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Aislackbey Early Origins



The surname Aislackbey was first found in North Yorkshire at Aislaby, a hamlet and civil parish near the town of Pickering. The place name dates back to the Domesday Book of 1086 when it was listed as Asuluesbi. [1]CITATION[CLOSE]
Williams, Dr Ann. And G.H. Martin, Eds., Domesday Book A Complete Translation. London: Penguin, 1992. Print. (ISBN 0-141-00523-8)
The place name literally means "farmstead or village of a man called Asulfr," from the Old Scandinavian personal name + "by." [2]CITATION[CLOSE]
Mills, A.D., Dictionary of English Place-Names. Oxford: Oxford University Press, 1991. Print. (ISBN 0-19-869156-4)
"There was anciently a chapel dedicated to St. Thomas the Martyr, which was founded by William de Aslakby (now Aislaby) and Agnes his wife, in 1313." [3]CITATION[CLOSE]
Lewis, Samuel, A Topographical Dictionary of England. Institute of Historical Research, 1848, Print.
Aislaby is also a village and civil parish in the Scarborough district and finally Aislaby is a small village and civil parish on the north bank of the River Tees within the borough of Stockton-on-Tees in County Durham. Conjecturally, the surname is descended from the tenant of the lands and village of Aislaby, held by Richard Surdeval, a Norman noble, who was recorded in the Domesday Book.

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Aislackbey Spelling Variations


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Aislackbey Spelling Variations



Multitudes of spelling variations are a hallmark of Anglo Norman names. Most of these names evolved in the 11th and 12th century, in the time after the Normans introduced their own Norman French language into a country where Old and Middle English had no spelling rules and the languages of the court were French and Latin. To make matters worse, medieval scribes spelled words according to sound, so names frequently appeared differently in the various documents in which they were recorded. The name was spelled Aislaby, Aislakby, Aislackby, Aslakeby, Aislabie, Aslaby and many more.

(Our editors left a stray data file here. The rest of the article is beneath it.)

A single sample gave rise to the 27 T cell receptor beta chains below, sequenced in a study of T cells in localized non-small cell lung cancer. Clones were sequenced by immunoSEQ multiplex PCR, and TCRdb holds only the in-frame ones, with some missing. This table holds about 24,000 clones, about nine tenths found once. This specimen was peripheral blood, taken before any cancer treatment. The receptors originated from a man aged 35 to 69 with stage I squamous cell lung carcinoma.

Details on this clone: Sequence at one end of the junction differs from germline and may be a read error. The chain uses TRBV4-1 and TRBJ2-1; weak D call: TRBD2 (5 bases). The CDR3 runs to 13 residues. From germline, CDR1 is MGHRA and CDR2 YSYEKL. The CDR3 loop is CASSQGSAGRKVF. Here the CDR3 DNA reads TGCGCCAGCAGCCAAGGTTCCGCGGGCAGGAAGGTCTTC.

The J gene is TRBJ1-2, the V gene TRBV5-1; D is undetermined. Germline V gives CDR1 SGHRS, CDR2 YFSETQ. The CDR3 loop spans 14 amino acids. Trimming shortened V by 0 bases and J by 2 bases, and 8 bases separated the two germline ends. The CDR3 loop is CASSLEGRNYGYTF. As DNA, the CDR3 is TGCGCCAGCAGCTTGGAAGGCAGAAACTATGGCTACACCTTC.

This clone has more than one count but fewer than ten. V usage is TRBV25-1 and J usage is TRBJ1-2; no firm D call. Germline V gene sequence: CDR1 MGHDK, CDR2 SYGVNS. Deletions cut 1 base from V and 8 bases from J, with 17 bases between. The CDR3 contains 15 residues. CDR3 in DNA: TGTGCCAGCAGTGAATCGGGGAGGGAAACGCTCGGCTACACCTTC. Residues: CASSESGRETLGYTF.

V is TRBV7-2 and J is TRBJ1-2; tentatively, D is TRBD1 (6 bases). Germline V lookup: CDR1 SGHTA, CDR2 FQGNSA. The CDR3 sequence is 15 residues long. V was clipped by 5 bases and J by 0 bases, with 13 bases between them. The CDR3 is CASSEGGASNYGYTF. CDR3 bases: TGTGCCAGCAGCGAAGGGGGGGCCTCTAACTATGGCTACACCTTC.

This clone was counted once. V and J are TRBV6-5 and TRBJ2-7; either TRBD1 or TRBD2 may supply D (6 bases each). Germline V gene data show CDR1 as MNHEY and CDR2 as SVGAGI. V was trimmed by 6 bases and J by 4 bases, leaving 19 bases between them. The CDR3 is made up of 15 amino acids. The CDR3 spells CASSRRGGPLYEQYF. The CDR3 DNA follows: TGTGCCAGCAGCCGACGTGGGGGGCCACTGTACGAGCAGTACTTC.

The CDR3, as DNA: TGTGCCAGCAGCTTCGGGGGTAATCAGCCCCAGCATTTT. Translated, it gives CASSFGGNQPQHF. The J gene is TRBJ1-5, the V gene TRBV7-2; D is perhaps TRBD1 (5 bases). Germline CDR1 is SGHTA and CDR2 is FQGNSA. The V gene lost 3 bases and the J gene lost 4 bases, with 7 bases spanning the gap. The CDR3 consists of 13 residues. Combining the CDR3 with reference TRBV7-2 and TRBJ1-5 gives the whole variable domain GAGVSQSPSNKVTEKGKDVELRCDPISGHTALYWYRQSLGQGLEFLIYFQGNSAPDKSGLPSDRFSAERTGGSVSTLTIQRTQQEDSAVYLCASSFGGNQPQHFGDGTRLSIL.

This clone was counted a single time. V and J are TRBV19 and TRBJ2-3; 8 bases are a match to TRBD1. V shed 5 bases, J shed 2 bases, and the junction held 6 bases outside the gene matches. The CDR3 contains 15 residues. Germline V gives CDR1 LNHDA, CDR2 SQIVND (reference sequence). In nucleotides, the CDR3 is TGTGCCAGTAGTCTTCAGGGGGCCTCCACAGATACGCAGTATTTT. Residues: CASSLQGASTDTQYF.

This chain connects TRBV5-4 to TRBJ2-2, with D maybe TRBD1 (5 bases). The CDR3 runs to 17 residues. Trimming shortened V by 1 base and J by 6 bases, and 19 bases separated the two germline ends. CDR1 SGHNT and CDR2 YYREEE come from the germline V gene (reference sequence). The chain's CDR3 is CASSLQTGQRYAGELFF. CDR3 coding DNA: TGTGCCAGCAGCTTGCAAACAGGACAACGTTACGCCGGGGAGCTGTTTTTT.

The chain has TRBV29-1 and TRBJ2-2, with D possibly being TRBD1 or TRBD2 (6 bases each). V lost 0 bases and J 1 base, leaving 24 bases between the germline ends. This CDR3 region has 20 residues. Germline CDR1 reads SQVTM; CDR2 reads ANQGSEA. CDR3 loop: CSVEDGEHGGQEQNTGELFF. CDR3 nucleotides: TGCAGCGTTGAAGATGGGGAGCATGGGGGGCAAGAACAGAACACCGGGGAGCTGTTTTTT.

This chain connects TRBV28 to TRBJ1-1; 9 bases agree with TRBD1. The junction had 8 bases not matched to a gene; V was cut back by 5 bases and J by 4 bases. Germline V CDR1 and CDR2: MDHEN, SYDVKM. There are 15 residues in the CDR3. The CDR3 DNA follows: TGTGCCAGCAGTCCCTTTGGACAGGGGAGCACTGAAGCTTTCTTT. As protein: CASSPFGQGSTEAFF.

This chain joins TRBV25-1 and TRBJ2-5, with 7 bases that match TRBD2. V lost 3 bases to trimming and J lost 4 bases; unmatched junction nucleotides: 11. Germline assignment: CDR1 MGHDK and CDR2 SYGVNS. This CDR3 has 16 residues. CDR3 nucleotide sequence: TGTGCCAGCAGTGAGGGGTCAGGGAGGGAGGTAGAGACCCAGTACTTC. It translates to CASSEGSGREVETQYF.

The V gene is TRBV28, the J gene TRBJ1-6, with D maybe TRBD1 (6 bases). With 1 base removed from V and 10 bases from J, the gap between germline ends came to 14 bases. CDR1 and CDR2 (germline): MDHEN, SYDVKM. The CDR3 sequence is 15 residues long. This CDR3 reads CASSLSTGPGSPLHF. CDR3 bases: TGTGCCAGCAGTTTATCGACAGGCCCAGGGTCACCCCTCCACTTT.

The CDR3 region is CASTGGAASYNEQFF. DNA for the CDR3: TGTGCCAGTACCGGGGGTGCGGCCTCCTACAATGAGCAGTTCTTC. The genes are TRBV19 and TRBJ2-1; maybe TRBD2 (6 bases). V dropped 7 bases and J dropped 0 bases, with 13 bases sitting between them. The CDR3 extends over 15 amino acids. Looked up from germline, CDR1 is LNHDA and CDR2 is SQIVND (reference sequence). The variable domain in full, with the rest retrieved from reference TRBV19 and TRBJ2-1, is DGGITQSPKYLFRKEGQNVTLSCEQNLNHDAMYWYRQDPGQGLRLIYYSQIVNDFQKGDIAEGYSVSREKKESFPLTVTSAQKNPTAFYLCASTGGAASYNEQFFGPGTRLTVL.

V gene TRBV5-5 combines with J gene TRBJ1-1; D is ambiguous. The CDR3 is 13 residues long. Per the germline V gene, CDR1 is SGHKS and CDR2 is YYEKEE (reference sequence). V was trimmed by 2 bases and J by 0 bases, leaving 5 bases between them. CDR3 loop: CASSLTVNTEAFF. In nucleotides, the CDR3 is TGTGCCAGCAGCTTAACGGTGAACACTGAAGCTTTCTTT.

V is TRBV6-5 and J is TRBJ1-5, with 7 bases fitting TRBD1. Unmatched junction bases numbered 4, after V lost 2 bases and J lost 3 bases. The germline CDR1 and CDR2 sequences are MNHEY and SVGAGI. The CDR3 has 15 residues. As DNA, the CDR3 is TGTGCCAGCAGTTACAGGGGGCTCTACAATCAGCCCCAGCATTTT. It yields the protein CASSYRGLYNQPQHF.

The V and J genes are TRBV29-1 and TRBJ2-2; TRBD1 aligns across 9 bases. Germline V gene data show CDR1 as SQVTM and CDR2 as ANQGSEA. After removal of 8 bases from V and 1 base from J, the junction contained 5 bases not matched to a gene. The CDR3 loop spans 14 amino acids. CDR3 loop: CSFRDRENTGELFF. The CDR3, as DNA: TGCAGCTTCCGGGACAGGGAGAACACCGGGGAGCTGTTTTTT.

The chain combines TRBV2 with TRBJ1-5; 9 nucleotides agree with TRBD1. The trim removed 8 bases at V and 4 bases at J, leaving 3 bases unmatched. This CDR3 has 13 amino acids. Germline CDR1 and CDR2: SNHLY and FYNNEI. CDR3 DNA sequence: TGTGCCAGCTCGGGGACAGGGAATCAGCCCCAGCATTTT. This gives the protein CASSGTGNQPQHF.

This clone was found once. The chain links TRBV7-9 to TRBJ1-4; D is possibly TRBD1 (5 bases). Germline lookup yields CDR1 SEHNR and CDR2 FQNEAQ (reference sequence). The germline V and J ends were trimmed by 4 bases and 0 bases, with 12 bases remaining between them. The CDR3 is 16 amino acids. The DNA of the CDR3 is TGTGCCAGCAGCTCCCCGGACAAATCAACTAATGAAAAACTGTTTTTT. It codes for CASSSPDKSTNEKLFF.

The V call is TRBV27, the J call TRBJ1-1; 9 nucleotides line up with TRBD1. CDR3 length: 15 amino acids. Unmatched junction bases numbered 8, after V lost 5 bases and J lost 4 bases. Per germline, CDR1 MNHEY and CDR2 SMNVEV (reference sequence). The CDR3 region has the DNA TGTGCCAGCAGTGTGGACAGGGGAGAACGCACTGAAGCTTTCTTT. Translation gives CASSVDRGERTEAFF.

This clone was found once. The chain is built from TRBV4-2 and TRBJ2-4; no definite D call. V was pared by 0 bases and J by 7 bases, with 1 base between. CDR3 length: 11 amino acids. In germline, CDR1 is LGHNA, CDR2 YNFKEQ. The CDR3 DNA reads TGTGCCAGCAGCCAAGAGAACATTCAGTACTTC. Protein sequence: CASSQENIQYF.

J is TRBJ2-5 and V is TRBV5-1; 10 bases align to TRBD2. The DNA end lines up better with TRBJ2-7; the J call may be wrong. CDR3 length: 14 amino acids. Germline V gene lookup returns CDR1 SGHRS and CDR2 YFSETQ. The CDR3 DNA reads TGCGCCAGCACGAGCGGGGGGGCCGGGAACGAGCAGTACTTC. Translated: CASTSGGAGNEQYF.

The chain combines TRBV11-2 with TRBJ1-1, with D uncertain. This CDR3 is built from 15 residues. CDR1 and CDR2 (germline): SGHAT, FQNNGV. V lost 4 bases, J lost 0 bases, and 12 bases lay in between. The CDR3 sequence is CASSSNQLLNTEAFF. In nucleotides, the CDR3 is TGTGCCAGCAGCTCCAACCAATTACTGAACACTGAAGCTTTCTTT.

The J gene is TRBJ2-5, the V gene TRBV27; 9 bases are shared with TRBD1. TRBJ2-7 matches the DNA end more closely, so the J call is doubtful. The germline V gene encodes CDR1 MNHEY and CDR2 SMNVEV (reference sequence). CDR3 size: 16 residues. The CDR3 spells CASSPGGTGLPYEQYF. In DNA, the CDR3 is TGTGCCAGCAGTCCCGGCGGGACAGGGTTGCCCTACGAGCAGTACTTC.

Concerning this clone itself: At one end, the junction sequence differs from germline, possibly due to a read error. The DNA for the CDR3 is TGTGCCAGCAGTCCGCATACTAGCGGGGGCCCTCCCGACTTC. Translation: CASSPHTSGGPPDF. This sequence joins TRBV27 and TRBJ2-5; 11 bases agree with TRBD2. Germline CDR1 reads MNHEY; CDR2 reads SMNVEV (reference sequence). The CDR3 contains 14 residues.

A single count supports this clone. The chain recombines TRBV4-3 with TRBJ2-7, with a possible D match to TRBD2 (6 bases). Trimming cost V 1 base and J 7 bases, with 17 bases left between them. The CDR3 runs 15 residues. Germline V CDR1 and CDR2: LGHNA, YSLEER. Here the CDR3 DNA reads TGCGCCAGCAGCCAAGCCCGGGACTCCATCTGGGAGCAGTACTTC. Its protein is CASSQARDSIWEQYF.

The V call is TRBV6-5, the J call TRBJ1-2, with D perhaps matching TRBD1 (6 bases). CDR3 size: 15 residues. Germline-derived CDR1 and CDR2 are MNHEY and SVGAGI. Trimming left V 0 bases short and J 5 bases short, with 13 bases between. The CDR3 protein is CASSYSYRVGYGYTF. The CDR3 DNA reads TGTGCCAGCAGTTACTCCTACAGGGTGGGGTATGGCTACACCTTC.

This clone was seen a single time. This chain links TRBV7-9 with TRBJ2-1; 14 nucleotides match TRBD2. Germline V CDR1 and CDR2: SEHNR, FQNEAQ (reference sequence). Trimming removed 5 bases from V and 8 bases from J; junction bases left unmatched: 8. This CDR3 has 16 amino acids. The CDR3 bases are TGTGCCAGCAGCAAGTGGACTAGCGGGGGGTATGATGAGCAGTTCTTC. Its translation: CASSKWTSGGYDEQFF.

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Aislackbey Early History


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Aislackbey Early History



This web page shows only a small excerpt of our Aislackbey research. Another 333 words (24 lines of text) covering the years 1379, 1510, 1600, 1487 and 1564 are included under the topic Early Aislackbey History in all our PDF Extended History products and printed products wherever possible.

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Aislackbey Early Notables (pre 1700)


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Aislackbey Early Notables (pre 1700)



More information is included under the topic Early Aislackbey Notables in all our PDF Extended History products and printed products wherever possible.

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The Great Migration


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The Great Migration